Parotitis is usually bilateral. The glands will be enlarged and heterogeneous with increased vascularity as shown below.
Parotitis extending into the accessory Parotid gland.
Marked hyperaemia confirms that this is an active process.
Is an autoimmune disorder affecting the moisture producing exocrine glands (tears and saliva). It is suggested to be the 2nd most prevalent rheumatic disorder (2nd to Rheumatoid arthritis). Symptoms can often be only nuisance value, so many cases are thus unreported.
Symptoms may include dryness of eyes/mouth (Sicca syndrome)
MALT lymphoma may occasionally develop in the parotid glands of Sjogren’s patients
The diffuse lymphadenititic nodules seen throughout the parotid in Sjogrens syndrome.
A benign and not uncommon finding.
Aspiration under ultrasound guidance if symptomatic.
Simple cysts may occur in either the Parotid or Submandibular glands.
Cysts may become complex. Mural thickenings or nodules warrant further investigation or follow-up depending on clinical presentation.
Any internal vascularity of the mural change should be treated with suspicion.
Parotid calculus and sialectasis
Sialectasis (or sialectasia) is the dilatation of the salivary ducts within the salivary gland.
This may appear as ‘cystic dilatations’ of the ducts (ectatic).
Ultrasound of ectatic parotid sialectasis (duct dilatation)
The dilated parotid duct exiting the parotid gland. Sialectasis may only be transient and present after eating or stimulating the parotid.
By asking the patient to hold water in their mouth and ‘puff’ it into their cheek, the distal duct can be examined. (see image below)
The calculus is easily seen in the Stensen’s duct as it exits the main body of the parotid gland heading medially.
Parotid duct calculi are less common than submandibular duct calculi..
Ultrasound of the distal parotid duct (green) and ampulla. Water (blue) has been used as a contrast and to expel oral air, by asking the patient to squeeze a mouthful into their cheek
Ultrasound is a very useful tool to investigate parotid pathology. In the case of neoplasms, the role of ultrasound is to accurately differentiate malignant from benign is widely disputed.
In any case of a parotid lesion, FNA or biopsy should be considered, as features of both often overlap.
Parotid adenoma / adenocarcinoma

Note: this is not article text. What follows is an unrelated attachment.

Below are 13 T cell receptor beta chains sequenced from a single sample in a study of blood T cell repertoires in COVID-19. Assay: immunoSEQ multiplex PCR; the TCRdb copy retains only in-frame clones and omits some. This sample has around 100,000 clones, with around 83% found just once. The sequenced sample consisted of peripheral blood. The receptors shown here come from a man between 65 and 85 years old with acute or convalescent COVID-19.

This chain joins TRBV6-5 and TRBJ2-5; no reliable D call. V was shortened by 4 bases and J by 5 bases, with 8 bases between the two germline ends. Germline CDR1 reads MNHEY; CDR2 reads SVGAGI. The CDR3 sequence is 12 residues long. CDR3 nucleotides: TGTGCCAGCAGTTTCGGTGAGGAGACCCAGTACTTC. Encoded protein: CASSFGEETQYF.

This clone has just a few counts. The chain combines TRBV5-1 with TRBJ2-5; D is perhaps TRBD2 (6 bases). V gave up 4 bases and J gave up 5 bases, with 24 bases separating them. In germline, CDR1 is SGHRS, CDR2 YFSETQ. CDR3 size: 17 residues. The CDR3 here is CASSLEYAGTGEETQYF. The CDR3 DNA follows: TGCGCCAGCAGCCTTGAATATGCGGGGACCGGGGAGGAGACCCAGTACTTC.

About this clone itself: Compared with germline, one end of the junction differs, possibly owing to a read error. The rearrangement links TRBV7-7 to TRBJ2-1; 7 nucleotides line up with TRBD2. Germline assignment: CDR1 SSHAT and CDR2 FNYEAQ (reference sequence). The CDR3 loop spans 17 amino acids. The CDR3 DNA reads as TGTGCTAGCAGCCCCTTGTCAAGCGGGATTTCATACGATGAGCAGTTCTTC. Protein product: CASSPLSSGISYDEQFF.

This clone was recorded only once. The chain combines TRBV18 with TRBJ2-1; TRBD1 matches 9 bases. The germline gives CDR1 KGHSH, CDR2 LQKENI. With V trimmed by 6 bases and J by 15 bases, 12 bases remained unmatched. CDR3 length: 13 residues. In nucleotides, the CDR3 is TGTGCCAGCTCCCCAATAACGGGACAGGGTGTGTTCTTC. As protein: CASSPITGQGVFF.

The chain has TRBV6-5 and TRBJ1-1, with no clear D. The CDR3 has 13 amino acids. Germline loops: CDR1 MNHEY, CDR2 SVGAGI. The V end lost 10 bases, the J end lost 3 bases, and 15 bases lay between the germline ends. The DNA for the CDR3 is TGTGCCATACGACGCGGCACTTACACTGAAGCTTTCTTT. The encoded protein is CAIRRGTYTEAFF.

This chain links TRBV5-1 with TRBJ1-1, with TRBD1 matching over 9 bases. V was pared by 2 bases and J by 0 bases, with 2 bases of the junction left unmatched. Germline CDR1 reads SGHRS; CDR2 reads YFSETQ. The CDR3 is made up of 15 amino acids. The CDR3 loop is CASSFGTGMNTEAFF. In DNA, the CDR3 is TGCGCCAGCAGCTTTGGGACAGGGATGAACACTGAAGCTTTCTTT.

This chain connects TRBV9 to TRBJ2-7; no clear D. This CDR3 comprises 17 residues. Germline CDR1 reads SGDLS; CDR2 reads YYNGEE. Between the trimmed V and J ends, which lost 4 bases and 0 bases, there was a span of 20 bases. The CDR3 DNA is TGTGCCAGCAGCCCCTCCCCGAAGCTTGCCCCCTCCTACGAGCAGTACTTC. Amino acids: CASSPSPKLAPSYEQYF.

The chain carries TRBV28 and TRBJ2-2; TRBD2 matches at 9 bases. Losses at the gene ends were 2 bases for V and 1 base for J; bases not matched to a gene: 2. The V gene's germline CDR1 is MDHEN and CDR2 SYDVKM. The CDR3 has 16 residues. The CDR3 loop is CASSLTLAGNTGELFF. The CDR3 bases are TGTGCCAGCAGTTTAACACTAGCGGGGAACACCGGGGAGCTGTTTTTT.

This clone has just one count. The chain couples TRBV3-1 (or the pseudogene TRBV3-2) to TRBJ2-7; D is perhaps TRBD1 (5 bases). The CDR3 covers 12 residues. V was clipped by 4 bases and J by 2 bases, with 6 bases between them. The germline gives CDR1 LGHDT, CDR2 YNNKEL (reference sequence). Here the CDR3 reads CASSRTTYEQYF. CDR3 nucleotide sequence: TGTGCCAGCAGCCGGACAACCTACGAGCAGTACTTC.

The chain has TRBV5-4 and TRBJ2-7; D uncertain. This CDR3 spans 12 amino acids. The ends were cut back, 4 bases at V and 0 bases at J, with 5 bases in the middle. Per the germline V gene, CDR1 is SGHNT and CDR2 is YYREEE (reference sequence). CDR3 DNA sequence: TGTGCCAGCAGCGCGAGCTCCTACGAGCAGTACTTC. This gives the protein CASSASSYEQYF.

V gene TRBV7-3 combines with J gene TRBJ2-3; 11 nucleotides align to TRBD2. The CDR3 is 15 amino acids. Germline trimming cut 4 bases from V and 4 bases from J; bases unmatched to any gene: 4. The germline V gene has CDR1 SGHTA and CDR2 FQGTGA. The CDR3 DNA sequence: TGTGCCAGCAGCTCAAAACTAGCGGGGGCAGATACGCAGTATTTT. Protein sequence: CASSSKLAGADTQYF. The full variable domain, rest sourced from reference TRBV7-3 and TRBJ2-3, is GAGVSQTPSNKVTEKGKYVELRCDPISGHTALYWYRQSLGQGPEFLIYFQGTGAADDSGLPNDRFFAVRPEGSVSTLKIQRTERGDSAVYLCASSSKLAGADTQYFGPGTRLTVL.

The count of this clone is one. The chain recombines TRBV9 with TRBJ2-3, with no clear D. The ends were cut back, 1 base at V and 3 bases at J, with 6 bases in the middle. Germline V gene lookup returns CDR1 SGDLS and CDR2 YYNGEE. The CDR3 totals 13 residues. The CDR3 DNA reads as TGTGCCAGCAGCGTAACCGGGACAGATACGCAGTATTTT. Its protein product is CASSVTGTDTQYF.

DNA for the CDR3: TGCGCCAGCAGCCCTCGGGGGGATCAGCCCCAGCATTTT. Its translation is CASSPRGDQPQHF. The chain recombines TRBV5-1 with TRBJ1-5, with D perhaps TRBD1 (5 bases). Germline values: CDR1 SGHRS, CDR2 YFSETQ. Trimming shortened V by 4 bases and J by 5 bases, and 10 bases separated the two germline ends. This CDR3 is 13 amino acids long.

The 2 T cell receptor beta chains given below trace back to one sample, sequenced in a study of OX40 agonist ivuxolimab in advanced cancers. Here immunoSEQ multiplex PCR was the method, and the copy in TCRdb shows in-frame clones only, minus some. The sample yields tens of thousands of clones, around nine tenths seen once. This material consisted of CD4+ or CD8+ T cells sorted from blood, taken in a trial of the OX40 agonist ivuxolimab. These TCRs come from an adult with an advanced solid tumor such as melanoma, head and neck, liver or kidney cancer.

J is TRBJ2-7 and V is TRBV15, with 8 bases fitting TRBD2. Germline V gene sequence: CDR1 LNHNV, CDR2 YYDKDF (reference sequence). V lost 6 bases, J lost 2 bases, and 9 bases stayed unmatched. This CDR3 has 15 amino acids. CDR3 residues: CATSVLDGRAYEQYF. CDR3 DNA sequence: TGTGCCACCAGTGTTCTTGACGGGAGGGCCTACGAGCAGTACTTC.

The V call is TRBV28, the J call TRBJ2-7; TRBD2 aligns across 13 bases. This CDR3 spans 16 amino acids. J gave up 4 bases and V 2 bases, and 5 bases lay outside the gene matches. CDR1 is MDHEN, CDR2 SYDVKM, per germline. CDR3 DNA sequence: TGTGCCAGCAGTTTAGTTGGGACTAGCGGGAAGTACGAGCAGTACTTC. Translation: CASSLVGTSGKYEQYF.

Adenomas are more common than adenocarcinomas.
Incidence of adenocarcinoma is approximately 1:100,000 with a 70% 5yr survival. (ref: cancer.net)
NB: ultrasound cannot distinguish between the two.
There is an increased risk of adenocarcinoma in patients who have undergone head/neck radiation treatments.
Adenomas of the salivary glands are usually hypoechoic, well-circumscribed and have posterior enhancement. An adenocarcinoma cannot be excluded on ultrasound criteria alone.
Internal vascularity confirms a solid mass versus a complex cystic lesion.
NB: Absence of seeing flow on colour doppler does not exclude a solid tumor. It simply means that now flow was detected/discernable on colour doppler.
B-mode and colour Doppler image of a pleomorphic adenoma.
An ovoid, well-circumscribed hypoechoic and vascular mass containing cystic spaces.
Images courtesy of Callum Linehan.
B-mode and colour Doppler image of a pleomorphic adenoma. A case of a solid inhomogenous lobulated hypoechoic lesion containing vascularity.
Images courtesy of Callum Linehan.
Ultrasound image of a pleomorphic adenoma. A large heterogenous vascular mass, note the margins are still well circumscribed.
The patient presented for a scan for a lump in the left parotid region. This was diagnosed as an inflammatory lymph node. Comparison with the rt side was then done (mouseover).
The appearance was initially confusing as the parotid gland could not be found. There was hypoechoic tissue that looked like fat in the space the parotid should be occupying. The diagnosis of parotid atrophy was confirmed by comparing it to a CT Brain that had been performed 12 months earlier.
The same patient had a brain CT 12months earlier.
A comparison was made after the ultrasound and it helped confirm the atrophy of the Parotid gland.
The abscent/atrophied right parotid is notable in both the coronal and axial scan planes.